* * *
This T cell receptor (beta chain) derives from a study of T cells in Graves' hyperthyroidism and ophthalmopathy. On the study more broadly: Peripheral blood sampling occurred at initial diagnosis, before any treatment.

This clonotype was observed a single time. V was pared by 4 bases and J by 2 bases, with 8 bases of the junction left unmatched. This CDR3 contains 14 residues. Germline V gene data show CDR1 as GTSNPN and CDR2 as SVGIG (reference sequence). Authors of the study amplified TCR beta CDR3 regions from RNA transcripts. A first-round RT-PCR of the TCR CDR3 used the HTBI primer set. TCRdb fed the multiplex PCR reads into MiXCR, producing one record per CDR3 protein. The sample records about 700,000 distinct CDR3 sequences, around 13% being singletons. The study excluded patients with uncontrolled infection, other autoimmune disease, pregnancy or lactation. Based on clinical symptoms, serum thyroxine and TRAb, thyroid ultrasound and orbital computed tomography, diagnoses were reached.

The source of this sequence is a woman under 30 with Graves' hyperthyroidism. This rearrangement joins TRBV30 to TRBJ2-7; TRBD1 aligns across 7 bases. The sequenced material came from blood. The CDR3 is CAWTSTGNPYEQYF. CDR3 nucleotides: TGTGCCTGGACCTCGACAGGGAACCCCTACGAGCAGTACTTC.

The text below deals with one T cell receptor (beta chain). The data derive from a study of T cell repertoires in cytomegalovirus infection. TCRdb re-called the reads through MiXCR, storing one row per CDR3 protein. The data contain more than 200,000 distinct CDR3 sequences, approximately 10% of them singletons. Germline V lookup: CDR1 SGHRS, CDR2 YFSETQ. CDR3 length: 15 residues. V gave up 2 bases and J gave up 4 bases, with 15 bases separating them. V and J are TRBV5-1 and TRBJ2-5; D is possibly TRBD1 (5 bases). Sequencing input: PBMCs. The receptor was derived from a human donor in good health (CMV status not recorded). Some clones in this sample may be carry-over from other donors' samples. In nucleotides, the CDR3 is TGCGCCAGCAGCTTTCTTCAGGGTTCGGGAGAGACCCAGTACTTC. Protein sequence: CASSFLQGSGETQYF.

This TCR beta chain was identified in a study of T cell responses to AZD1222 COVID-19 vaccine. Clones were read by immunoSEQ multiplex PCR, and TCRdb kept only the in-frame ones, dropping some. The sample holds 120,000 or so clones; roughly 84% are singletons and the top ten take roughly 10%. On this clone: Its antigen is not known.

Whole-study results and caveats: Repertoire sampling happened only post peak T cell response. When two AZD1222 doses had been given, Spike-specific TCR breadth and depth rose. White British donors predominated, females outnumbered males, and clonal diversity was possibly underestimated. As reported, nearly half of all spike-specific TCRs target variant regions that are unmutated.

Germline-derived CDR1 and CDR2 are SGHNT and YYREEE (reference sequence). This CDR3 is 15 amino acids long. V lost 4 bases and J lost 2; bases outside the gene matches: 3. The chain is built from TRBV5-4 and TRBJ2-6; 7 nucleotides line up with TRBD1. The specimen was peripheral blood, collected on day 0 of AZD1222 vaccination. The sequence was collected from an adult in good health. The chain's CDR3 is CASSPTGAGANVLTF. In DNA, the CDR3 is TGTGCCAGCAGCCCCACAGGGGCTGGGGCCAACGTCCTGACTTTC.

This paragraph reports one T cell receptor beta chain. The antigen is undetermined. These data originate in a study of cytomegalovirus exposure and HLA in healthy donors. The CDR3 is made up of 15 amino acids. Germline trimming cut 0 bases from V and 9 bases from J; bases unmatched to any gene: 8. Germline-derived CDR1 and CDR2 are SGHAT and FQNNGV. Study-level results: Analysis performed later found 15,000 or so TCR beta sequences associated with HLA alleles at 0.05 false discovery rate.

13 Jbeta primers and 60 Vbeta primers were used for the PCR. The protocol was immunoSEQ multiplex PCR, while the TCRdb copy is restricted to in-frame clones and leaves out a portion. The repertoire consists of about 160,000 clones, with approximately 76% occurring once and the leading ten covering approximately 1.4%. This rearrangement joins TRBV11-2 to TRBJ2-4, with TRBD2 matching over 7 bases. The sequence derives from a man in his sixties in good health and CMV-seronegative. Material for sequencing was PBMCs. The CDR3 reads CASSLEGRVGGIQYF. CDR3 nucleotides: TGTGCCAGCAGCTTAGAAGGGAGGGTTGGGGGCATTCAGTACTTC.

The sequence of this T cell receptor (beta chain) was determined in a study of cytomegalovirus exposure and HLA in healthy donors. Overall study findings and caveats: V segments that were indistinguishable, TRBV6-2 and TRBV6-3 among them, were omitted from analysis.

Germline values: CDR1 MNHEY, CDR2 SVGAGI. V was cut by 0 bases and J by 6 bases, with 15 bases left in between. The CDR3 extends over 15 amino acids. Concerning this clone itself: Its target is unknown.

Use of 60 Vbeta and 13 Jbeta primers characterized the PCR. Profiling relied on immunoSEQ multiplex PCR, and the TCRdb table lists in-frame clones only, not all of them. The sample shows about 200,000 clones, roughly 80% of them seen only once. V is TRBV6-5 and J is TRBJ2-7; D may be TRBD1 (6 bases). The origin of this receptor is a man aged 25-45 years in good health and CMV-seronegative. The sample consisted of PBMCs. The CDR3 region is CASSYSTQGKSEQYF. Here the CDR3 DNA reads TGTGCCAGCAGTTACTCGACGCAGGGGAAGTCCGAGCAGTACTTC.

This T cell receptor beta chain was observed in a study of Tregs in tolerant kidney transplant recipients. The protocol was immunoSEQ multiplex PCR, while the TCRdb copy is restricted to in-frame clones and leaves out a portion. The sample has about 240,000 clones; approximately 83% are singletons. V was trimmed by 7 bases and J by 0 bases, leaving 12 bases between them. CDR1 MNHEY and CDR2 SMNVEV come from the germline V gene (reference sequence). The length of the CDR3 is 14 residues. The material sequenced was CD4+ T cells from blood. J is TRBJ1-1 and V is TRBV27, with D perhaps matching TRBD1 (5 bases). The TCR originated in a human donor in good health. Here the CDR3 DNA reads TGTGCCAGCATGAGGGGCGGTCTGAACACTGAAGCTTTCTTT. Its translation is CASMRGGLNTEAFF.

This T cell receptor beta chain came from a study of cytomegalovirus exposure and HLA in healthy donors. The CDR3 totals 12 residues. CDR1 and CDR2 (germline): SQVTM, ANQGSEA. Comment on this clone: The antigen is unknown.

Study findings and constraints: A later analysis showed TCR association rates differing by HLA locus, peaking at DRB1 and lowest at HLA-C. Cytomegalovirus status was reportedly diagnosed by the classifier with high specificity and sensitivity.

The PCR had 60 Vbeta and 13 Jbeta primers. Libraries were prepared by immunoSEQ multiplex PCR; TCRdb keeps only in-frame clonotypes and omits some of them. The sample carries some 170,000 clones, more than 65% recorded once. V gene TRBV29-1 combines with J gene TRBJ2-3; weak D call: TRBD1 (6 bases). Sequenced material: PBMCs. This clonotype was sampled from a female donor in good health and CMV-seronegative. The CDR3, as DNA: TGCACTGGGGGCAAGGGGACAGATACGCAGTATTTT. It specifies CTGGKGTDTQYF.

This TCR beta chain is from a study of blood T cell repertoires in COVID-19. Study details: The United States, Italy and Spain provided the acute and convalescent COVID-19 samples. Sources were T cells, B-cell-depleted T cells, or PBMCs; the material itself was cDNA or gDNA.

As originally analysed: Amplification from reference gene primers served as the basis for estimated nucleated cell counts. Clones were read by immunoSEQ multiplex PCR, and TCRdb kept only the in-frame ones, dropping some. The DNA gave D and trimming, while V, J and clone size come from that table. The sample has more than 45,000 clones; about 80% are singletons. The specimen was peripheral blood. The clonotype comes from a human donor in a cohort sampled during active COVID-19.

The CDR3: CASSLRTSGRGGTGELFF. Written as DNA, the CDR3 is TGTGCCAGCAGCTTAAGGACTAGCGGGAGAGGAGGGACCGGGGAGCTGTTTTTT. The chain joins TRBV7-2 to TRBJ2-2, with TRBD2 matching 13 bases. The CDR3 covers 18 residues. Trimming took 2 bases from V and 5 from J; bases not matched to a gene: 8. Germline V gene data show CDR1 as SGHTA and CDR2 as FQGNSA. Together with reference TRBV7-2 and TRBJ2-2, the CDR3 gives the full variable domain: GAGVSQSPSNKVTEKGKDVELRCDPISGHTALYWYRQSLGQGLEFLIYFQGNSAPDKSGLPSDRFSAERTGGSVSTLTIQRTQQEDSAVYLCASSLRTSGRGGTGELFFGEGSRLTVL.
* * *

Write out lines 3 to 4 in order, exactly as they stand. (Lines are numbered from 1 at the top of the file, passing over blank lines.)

The source of this sequence is a woman under 30 with Graves' hyperthyroidism. This rearrangement joins TRBV30 to TRBJ2-7; TRBD1 aligns across 7 bases. The sequenced material came from blood. The CDR3 is CAWTSTGNPYEQYF. CDR3 nucleotides: TGTGCCTGGACCTCGACAGGGAACCCCTACGAGCAGTACTTC.

The text below deals with one T cell receptor (beta chain). The data derive from a study of T cell repertoires in cytomegalovirus infection. TCRdb re-called the reads through MiXCR, storing one row per CDR3 protein. The data contain more than 200,000 distinct CDR3 sequences, approximately 10% of them singletons. Germline V lookup: CDR1 SGHRS, CDR2 YFSETQ. CDR3 length: 15 residues. V gave up 2 bases and J gave up 4 bases, with 15 bases separating them. V and J are TRBV5-1 and TRBJ2-5; D is possibly TRBD1 (5 bases). Sequencing input: PBMCs. The receptor was derived from a human donor in good health (CMV status not recorded). Some clones in this sample may be carry-over from other donors' samples. In nucleotides, the CDR3 is TGCGCCAGCAGCTTTCTTCAGGGTTCGGGAGAGACCCAGTACTTC. Protein sequence: CASSFLQGSGETQYF.